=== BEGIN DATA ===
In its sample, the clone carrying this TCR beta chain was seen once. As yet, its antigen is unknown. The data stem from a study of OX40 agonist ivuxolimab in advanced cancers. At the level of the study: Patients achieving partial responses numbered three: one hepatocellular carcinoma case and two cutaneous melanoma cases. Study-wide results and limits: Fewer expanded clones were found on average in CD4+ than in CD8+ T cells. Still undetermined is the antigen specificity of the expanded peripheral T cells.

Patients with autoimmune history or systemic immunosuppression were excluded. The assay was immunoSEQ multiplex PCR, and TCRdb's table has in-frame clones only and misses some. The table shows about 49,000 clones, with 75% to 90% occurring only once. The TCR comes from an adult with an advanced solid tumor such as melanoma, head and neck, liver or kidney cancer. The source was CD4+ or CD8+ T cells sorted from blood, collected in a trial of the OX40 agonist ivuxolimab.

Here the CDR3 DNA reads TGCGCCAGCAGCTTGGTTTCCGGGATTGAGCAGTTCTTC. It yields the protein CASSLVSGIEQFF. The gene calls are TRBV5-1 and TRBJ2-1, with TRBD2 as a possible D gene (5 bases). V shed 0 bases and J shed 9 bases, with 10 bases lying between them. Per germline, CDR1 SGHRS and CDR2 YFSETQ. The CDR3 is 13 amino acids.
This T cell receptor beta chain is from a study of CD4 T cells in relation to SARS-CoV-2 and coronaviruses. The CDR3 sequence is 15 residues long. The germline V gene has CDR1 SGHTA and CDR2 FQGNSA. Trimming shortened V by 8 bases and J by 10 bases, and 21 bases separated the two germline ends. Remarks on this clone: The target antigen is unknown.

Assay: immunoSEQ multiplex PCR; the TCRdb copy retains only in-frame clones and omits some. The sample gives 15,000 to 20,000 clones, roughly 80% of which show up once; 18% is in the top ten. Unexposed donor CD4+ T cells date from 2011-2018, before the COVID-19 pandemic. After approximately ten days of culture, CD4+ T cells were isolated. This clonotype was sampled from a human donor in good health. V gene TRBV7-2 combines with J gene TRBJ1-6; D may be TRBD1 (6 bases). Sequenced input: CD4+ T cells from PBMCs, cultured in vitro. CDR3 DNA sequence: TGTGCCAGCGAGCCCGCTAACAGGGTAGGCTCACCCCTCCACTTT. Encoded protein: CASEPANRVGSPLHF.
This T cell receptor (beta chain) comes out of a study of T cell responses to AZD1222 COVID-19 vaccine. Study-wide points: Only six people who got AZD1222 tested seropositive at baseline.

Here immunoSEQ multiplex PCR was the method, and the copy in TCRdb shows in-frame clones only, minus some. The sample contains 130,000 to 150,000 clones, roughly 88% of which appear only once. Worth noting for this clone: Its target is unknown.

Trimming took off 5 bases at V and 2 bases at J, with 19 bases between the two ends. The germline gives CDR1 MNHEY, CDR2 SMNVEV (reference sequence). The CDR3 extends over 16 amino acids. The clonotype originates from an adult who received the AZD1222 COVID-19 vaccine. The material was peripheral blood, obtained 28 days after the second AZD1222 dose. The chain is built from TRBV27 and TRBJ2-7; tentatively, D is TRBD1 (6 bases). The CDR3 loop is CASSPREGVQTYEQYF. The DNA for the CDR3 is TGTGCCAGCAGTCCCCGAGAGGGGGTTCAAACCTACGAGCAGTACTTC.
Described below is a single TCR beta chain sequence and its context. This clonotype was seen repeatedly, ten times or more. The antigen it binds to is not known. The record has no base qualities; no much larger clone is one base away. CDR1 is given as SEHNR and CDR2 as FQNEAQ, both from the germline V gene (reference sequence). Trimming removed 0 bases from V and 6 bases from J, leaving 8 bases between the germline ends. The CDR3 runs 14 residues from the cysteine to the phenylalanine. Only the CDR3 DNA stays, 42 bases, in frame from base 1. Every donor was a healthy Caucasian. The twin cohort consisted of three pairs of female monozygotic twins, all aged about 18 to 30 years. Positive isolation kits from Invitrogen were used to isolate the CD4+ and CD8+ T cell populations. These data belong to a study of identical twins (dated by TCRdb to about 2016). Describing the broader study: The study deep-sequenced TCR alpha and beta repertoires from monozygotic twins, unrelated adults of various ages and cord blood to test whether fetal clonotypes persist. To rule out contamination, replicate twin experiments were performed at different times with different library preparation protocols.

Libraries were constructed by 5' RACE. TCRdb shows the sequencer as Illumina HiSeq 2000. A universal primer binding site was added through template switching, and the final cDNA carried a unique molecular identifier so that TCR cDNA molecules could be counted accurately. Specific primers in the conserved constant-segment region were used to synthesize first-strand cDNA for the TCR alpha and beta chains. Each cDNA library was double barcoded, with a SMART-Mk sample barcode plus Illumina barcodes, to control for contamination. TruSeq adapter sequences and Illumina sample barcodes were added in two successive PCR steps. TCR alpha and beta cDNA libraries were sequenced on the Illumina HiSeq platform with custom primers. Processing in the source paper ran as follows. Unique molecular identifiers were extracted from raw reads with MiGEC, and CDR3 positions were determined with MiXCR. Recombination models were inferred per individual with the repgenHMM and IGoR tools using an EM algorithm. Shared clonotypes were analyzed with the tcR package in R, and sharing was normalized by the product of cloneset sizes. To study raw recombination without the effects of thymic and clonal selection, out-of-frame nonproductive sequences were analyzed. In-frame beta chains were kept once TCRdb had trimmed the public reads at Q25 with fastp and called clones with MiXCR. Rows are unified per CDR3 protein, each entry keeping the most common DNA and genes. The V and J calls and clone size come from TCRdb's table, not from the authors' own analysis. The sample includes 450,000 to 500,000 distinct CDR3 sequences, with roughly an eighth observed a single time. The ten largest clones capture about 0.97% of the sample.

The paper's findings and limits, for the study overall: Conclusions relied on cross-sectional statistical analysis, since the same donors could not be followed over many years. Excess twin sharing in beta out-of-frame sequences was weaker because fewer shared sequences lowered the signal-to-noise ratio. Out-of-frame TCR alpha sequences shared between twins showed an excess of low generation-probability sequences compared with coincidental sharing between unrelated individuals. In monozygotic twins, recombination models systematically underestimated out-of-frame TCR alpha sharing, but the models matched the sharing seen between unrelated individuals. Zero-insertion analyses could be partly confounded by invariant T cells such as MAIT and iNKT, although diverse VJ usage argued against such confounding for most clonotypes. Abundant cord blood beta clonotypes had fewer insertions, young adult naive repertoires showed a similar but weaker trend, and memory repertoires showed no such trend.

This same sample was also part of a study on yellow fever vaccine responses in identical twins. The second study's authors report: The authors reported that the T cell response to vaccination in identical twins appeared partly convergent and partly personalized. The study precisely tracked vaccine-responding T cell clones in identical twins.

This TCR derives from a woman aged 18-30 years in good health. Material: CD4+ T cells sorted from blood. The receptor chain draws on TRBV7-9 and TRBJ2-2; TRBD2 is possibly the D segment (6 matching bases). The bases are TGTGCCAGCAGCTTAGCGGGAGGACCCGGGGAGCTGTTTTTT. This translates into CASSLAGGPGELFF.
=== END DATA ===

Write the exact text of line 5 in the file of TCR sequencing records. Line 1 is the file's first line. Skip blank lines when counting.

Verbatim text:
Assay: immunoSEQ multiplex PCR; the TCRdb copy retains only in-frame clones and omits some. The sample gives 15,000 to 20,000 clones, roughly 80% of which show up once; 18% is in the top ten. Unexposed donor CD4+ T cells date from 2011-2018, before the COVID-19 pandemic. After approximately ten days of culture, CD4+ T cells were isolated. This clonotype was sampled from a human donor in good health. V gene TRBV7-2 combines with J gene TRBJ1-6; D may be TRBD1 (6 bases). Sequenced input: CD4+ T cells from PBMCs, cultured in vitro. CDR3 DNA sequence: TGTGCCAGCGAGCCCGCTAACAGGGTAGGCTCACCCCTCCACTTT. Encoded protein: CASEPANRVGSPLHF.